Lighter Look at the Culture of Debt
Byline: Claude R. Marx, SPECIAL TO THE WASHINGTON TIMES
The Great Recession has been extensively dissected by scholars, journalists and so-called business experts. While many of their analyses have been insightful, they are all too often filled with jargon and not particularly enjoyable to read.
Enter award-winning British novelist John Lanchester. In I.O.U.: Why Everyone Owes Everyone and No One Can Pay, he has given readers an engaging and occasionally entertaining look at the culture of debt. He focuses on the big economic picture and doesn't include many human interest anecdotes. No tales of woe such as Jane Smith tried every way possible to avoid foreclosure, but the bank she used got a big bailout.
Fortunately, his engaging writing style makes big numbers and complex concepts approachable.
The financial collapse of Iceland, which was symptomatic of some of the worldwide economic woes, is summarized with this rather pointed observation: Yes, many consumers were personally irresponsible; but then, they were encouraged to be. The banks treated financial irresponsibility as a valuable commodity, almost as a natural resource, to be lovingly groomed and cultivated.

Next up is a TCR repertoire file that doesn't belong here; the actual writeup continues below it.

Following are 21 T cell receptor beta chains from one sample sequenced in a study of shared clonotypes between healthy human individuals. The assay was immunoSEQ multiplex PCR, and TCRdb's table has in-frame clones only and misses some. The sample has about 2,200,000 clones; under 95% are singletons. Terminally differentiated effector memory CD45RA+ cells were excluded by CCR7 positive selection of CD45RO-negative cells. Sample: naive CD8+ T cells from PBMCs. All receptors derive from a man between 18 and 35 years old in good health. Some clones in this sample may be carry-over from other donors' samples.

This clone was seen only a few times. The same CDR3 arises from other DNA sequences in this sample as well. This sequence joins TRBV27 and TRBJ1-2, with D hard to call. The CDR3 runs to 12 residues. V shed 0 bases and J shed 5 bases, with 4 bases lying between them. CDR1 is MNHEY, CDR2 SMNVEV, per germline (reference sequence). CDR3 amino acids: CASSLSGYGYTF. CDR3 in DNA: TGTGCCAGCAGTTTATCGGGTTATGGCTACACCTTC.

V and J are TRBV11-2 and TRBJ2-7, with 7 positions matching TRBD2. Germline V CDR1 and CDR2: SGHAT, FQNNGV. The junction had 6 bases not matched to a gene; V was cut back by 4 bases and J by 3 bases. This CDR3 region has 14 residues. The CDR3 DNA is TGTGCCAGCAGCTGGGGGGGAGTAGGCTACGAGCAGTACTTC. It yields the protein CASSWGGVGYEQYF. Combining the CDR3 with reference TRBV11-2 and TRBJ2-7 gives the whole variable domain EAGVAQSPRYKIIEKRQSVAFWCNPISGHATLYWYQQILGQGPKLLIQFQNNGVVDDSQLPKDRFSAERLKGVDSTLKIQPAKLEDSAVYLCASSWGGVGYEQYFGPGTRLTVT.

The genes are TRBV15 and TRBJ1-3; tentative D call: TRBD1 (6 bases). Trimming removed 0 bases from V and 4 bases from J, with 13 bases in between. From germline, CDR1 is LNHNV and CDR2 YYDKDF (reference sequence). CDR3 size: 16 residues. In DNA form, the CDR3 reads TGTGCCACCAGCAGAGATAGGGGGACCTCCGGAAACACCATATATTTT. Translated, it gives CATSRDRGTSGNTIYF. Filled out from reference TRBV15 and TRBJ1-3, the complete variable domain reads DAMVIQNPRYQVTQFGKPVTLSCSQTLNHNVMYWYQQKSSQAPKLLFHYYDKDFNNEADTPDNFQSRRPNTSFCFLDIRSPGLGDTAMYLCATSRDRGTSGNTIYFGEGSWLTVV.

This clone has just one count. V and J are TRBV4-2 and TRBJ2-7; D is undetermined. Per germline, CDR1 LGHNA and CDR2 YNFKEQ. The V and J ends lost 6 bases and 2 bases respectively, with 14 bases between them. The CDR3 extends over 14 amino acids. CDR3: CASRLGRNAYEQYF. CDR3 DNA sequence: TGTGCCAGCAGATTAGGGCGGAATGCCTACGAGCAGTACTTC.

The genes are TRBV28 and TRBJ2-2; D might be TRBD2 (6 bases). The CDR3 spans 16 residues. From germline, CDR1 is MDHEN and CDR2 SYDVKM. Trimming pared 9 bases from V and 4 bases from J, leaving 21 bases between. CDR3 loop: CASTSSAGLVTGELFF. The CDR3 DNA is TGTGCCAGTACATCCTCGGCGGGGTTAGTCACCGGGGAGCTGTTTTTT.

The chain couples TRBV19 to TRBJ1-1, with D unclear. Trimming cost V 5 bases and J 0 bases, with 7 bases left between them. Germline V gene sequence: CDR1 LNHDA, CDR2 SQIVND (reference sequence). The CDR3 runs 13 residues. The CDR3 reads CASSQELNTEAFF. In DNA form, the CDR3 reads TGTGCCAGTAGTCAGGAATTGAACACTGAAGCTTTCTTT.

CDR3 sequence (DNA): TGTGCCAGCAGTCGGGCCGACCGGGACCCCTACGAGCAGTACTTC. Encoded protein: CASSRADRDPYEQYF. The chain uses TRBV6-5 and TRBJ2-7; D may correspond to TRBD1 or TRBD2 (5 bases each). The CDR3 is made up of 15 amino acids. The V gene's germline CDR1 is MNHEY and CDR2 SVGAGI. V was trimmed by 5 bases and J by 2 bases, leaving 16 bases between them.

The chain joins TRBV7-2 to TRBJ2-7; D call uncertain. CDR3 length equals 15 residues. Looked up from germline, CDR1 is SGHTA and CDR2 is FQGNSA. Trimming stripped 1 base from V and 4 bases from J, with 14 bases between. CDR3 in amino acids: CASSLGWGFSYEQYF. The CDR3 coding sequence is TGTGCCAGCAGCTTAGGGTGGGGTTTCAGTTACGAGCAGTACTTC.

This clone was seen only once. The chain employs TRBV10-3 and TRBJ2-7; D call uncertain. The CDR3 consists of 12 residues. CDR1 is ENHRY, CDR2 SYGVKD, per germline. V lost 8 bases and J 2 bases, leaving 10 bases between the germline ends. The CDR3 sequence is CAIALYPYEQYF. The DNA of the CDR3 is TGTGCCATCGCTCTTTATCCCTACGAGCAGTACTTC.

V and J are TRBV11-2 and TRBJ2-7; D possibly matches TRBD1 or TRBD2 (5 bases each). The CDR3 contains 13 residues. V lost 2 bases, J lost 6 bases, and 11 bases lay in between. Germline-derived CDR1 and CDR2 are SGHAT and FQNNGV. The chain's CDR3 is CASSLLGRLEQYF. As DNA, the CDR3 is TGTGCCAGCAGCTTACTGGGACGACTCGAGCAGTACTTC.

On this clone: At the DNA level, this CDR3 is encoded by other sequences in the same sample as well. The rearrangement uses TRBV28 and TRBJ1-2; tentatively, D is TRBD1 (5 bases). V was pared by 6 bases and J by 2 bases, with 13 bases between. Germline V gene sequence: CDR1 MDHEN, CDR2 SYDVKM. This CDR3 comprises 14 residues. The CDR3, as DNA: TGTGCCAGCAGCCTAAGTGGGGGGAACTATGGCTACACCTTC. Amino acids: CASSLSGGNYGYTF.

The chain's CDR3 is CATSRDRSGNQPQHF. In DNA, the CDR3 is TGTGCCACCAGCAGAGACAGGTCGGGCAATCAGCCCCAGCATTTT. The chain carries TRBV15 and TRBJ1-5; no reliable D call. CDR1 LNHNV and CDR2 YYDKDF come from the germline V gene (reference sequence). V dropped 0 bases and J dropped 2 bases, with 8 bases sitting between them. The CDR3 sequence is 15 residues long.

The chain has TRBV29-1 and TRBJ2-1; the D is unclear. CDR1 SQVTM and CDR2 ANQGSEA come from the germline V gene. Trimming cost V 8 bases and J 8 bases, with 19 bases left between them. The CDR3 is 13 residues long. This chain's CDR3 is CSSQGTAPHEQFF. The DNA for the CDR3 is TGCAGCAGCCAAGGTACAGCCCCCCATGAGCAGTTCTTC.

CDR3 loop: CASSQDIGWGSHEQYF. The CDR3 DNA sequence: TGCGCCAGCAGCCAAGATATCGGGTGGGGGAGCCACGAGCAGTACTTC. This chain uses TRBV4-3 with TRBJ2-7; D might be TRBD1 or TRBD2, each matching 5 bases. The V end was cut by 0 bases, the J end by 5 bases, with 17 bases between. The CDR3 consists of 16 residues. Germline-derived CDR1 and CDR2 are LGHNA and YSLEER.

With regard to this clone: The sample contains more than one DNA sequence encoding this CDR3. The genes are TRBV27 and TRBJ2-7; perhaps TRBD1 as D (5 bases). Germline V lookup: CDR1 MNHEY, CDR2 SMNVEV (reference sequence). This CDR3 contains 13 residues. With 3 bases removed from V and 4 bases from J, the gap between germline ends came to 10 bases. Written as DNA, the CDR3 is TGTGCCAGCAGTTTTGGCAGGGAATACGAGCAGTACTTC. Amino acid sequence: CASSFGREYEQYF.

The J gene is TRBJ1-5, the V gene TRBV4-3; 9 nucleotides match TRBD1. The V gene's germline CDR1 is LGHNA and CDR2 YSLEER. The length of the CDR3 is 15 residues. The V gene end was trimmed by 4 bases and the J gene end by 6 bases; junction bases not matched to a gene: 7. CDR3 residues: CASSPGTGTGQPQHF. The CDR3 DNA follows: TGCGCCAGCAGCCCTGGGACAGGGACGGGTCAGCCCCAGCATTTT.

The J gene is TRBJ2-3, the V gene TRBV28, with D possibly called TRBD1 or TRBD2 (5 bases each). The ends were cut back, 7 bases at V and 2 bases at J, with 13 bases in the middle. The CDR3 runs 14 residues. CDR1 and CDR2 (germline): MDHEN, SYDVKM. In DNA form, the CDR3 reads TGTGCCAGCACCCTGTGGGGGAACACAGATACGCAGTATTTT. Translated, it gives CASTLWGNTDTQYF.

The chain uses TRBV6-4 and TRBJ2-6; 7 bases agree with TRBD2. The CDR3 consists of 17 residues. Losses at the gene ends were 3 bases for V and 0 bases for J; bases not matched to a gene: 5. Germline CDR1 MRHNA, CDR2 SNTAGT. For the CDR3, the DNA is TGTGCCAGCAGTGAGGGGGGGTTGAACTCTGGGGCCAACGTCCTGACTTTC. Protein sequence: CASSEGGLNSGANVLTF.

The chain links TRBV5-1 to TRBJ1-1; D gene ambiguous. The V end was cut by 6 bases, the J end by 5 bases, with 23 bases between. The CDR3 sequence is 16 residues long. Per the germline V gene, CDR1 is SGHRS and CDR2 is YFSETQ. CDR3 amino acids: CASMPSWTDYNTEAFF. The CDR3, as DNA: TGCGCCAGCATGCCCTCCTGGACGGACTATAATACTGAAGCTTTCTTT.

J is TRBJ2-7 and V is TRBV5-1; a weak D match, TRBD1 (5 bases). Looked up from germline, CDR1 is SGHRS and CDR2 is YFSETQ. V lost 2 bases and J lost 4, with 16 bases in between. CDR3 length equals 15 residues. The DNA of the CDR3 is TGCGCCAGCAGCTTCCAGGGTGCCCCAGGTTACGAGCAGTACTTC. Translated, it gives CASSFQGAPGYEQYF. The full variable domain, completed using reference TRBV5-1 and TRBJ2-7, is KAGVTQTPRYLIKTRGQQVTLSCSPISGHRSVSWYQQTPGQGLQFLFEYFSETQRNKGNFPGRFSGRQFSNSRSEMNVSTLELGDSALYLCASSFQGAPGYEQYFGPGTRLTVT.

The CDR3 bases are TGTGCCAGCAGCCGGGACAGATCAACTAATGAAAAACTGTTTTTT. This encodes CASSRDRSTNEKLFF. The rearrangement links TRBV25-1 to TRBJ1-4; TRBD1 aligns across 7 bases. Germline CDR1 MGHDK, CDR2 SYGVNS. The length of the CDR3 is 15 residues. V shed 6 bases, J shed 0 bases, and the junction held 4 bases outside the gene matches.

It's nice to see an author criticize all sides. This is a welcome contrast to many liberals, whose sole focus was on the so-called big bad financial institutions, and to conservatives, who blamed it on the government trying to force lenders to make risky loans.
Mr. Lanchester aims most of his criticism at the bankers who engaged in many of the risky investment practices and some of the so-called academic geniuses who devised them. The approach he takes is that of a bemused critic with a sense of humor - a cross between Mark Twain and CNBC's Maria Bartiromo.
This book is a not terribly taxing way to learn about credit default swaps, derivatives and other financial tools, which investor Warren Buffett once called financial weapons of mass destruction.
Mr. Lanchester explains, for example, why financial institutions consider deposits to be liabilities on their balance sheets. Banks classify deposits that way because liabilities belong to someone else. He uses this revelation as not only a teachable moment but also an opportunity to take another shot at banks. He notes that banks too often act as if it's their money and they are doing us a favor by letting it sit in their bank earning interest. …